Whether you’re playing tennis competitively as an athlete or casually just because you enjoy the sport and the health benefits that come from it, you all have one thing in common – it’s nice to win a match when you’re playing someone else.
Even if it’s just purely a hobby, nobody likes losing all the time! That’s why our camp directors and coaches at our New Jersey Tennis Camps and all of our other locations bring the same passion to every camper that joins us each summer. Regardless of their age and skill level, they’re all coming because they’d like to improve their game in some way. It doesn’t matter if that desire is just for fun or because a player has aspirations of playing collegiately or even professionally.
We pride ourselves on having a low camper-to-coach ratio so we can provide as much individualized attention as possible. That’s when players see the most progress in their respective games – not when they’re doing one general drill with 20 other players at the same time.
If your goal is to consistently win matches – or at least win more matches than you lose over a certain period of time – you need a number of skills to make it happen. So that means more than a great serve or backhand stroke. Here are a handful of tips to keep in mind as you head into your next match.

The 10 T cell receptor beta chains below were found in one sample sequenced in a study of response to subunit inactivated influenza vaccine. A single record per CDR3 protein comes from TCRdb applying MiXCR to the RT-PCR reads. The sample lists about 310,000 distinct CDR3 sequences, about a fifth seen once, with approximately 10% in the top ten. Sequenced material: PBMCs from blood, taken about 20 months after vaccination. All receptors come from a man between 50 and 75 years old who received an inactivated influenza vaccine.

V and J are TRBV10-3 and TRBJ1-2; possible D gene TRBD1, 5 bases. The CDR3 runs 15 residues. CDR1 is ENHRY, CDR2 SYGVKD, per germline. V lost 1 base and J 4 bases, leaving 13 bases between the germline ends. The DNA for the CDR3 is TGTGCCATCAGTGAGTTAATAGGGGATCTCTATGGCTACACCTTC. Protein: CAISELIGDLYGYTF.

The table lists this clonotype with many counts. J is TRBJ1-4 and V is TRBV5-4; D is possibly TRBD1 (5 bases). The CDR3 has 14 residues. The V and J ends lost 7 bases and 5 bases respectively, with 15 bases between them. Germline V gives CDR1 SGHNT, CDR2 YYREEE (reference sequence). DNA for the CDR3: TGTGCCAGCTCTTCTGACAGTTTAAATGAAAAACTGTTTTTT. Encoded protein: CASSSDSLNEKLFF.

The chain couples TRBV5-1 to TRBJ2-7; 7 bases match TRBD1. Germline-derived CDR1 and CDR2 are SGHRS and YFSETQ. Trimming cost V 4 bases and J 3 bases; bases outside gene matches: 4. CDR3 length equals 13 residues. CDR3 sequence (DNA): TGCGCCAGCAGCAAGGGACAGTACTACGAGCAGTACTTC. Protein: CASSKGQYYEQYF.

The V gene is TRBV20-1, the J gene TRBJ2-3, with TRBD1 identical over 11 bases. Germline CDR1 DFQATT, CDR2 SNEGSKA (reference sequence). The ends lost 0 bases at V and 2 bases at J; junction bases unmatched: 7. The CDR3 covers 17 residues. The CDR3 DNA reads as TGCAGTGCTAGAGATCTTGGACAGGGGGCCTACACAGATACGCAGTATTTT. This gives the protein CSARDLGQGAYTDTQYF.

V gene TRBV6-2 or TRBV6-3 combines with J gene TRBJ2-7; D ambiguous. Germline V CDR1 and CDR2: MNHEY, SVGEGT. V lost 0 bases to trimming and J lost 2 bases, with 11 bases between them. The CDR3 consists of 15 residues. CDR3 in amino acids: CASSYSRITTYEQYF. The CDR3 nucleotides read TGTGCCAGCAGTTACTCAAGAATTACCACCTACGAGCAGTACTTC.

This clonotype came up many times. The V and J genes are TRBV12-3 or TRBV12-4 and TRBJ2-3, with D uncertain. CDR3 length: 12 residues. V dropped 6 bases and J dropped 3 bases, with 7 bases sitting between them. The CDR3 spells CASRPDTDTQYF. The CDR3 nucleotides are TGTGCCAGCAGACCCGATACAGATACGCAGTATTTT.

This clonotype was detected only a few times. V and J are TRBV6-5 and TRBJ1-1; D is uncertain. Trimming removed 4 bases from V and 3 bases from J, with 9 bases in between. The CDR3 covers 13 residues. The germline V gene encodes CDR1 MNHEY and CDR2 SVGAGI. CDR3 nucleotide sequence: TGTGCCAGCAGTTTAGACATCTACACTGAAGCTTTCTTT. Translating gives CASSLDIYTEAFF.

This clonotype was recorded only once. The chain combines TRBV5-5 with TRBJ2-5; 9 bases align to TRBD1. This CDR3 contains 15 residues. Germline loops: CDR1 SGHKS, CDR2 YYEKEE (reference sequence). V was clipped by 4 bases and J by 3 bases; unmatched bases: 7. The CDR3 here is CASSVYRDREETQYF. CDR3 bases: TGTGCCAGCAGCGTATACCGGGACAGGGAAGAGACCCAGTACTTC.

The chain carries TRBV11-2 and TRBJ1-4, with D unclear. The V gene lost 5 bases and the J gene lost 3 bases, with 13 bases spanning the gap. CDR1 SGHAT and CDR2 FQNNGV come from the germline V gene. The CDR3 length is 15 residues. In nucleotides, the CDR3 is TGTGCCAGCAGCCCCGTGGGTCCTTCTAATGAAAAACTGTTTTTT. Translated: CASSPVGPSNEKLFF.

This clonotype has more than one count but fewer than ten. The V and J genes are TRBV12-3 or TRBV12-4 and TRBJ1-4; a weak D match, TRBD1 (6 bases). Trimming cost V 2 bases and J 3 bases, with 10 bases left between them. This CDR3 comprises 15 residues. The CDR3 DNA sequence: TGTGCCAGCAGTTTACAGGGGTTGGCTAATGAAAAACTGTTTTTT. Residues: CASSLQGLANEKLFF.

When facing an opponent, you should quickly start to see what they’re good at and what their potential weaknesses are on the tennis court – especially if you’re paying attention to how they’re returning and reacting to different shots. It may be boring to stick with one type of shot or stroke over the course of a game or match, but if your opponent hasn’t been able to show an ability to consistently defend it, then you should keep using it. A key to winning a match is not just knowing what an opponent’s weaknesses are, but to also know exactly how to attack it successfully.
Remember how we just said to keep attacking an opposing player’s weakness if they can’t defend it? Well, the same goes for the opposite way around, too. If they’re shooting a certain shot or placing the ball in a certain area of the court that’s been giving you a really hard time, start to expect that situation repeatedly when your back is against the wall. Conversely, if you’re getting close to closing out a game, don’t try something new – keep the same serve pattern going that’s helped you get to that point.
Every tennis player has certain preferences and a particular comfort level when it comes to particular areas on the court and how they like to strike a ball back in your direction. If they’re consistently moving a certain way to defend some of your shots, don’t just sit back and continue the volley in the same pattern. Get on the offensive and apply more pressure in order to get them out of their own comfort zone.